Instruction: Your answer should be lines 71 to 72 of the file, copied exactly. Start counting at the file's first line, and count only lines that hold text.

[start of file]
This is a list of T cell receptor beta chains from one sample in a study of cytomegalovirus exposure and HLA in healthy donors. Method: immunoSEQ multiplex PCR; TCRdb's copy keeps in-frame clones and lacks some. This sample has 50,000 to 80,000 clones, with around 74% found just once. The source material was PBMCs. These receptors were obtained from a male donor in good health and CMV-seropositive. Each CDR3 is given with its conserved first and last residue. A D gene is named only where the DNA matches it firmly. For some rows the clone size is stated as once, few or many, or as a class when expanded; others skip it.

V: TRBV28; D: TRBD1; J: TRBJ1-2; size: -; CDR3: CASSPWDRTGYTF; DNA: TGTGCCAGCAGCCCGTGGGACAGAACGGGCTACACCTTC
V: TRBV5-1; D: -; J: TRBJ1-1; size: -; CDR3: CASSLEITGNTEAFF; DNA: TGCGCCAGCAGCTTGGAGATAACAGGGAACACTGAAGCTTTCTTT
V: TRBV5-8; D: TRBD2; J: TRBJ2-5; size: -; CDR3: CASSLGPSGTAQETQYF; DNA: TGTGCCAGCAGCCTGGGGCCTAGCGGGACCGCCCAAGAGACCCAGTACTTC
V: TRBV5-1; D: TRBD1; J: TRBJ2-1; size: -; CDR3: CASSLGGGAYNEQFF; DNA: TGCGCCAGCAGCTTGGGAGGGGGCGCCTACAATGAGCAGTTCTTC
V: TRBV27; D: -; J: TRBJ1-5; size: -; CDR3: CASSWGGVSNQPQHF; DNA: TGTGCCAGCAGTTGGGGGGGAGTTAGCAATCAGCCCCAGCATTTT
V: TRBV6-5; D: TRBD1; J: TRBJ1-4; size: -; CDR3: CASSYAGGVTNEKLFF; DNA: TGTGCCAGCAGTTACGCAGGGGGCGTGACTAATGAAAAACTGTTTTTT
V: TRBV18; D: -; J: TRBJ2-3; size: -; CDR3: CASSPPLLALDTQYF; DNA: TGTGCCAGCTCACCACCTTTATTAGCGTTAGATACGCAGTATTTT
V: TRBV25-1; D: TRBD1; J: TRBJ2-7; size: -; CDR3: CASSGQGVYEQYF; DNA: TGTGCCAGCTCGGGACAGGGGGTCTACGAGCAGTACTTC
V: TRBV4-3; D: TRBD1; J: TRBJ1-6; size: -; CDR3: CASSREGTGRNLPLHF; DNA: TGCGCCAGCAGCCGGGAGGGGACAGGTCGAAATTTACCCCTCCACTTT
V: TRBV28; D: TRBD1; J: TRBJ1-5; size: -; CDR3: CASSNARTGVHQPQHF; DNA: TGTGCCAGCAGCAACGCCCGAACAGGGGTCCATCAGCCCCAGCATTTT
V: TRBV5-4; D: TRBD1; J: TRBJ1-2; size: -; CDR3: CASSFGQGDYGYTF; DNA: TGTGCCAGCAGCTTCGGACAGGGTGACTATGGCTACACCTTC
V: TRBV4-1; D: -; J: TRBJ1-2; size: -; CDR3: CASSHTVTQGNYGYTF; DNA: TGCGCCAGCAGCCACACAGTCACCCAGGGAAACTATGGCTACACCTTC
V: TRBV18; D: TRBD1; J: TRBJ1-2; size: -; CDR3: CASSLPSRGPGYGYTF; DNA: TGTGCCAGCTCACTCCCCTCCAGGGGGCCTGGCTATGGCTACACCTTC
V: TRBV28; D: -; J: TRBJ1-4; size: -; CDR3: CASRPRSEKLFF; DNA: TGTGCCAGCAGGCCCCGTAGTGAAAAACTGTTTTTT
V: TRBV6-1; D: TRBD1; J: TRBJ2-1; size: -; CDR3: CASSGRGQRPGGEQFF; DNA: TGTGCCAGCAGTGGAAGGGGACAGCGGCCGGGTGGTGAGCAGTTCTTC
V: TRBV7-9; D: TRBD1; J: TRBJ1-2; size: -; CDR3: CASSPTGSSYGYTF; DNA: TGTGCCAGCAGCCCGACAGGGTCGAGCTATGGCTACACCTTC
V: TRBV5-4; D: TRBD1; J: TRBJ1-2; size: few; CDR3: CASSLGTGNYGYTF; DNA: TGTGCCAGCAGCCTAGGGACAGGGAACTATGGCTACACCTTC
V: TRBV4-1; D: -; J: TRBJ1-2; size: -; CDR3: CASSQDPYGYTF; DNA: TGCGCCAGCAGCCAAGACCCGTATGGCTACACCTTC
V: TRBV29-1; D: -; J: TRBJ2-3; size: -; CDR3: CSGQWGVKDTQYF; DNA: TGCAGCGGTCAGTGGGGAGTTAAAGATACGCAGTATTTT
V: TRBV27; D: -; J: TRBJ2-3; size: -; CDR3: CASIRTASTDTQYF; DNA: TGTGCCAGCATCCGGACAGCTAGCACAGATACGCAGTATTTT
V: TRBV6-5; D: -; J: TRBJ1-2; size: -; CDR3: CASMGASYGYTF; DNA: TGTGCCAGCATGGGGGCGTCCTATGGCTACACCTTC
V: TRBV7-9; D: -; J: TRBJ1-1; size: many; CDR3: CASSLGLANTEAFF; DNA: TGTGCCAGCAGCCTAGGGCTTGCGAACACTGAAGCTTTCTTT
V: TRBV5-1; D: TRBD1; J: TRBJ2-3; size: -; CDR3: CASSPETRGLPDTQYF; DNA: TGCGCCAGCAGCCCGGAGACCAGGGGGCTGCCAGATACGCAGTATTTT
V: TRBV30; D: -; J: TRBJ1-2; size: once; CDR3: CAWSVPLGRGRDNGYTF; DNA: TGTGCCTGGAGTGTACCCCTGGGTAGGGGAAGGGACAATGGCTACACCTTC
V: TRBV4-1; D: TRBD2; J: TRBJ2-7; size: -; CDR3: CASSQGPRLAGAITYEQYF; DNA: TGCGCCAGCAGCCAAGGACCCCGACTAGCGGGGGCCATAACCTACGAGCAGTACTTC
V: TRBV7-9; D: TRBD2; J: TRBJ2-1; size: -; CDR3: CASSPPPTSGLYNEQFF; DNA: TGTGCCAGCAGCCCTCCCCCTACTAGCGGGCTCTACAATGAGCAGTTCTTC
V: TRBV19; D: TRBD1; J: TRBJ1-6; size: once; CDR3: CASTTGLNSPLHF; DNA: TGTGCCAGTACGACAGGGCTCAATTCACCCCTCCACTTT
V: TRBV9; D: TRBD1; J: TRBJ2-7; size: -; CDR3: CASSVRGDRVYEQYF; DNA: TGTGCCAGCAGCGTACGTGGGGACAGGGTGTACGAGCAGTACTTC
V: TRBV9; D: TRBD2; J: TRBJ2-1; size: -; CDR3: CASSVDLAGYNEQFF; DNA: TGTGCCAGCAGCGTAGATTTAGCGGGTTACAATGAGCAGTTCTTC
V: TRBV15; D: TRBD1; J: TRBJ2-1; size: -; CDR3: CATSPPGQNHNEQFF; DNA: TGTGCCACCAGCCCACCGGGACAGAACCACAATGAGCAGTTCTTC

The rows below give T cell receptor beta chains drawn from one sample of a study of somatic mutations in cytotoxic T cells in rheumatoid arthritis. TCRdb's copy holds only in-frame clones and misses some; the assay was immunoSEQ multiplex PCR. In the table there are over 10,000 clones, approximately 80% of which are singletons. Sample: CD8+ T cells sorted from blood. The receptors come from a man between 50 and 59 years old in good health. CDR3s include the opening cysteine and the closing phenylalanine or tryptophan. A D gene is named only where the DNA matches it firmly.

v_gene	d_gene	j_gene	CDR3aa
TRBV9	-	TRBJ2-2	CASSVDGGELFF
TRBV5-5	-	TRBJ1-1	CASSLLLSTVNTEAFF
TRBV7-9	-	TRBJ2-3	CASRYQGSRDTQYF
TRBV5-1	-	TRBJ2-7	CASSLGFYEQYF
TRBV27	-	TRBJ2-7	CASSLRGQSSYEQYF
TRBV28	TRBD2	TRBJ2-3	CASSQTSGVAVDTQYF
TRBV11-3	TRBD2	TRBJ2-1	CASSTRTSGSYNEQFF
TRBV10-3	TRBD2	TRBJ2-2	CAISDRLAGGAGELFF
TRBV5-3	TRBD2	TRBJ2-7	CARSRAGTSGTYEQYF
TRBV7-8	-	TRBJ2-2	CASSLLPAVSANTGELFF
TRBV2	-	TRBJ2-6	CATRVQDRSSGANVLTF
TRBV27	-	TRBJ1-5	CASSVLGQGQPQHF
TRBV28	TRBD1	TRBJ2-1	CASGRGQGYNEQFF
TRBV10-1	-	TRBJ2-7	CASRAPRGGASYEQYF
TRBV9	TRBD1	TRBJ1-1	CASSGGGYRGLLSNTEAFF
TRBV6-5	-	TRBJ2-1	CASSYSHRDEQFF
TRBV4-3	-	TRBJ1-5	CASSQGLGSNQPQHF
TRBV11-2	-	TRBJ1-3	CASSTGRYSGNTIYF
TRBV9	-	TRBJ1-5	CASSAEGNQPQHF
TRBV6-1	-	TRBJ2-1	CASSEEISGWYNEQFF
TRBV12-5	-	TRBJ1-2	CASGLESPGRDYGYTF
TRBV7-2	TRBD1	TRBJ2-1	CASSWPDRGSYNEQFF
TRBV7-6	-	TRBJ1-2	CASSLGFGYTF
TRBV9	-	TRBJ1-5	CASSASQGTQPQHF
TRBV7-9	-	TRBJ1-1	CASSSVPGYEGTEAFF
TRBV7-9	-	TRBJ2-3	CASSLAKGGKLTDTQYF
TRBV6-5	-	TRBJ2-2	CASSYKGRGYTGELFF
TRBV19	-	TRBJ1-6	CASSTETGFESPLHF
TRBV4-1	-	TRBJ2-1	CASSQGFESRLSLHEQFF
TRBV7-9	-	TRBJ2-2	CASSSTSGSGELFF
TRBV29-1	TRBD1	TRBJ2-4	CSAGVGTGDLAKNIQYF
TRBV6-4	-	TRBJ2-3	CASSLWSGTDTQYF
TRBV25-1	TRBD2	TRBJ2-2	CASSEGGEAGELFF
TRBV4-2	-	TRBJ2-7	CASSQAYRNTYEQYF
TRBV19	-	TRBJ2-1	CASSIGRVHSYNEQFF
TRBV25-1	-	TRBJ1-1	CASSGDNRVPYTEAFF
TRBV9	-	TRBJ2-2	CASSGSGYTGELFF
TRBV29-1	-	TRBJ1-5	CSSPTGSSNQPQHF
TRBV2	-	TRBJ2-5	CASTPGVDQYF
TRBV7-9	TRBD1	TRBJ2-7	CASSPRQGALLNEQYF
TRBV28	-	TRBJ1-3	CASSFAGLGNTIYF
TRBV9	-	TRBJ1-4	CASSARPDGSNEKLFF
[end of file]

TRBV29-1	-	TRBJ1-5	CSSPTGSSNQPQHF
TRBV2	-	TRBJ2-5	CASTPGVDQYF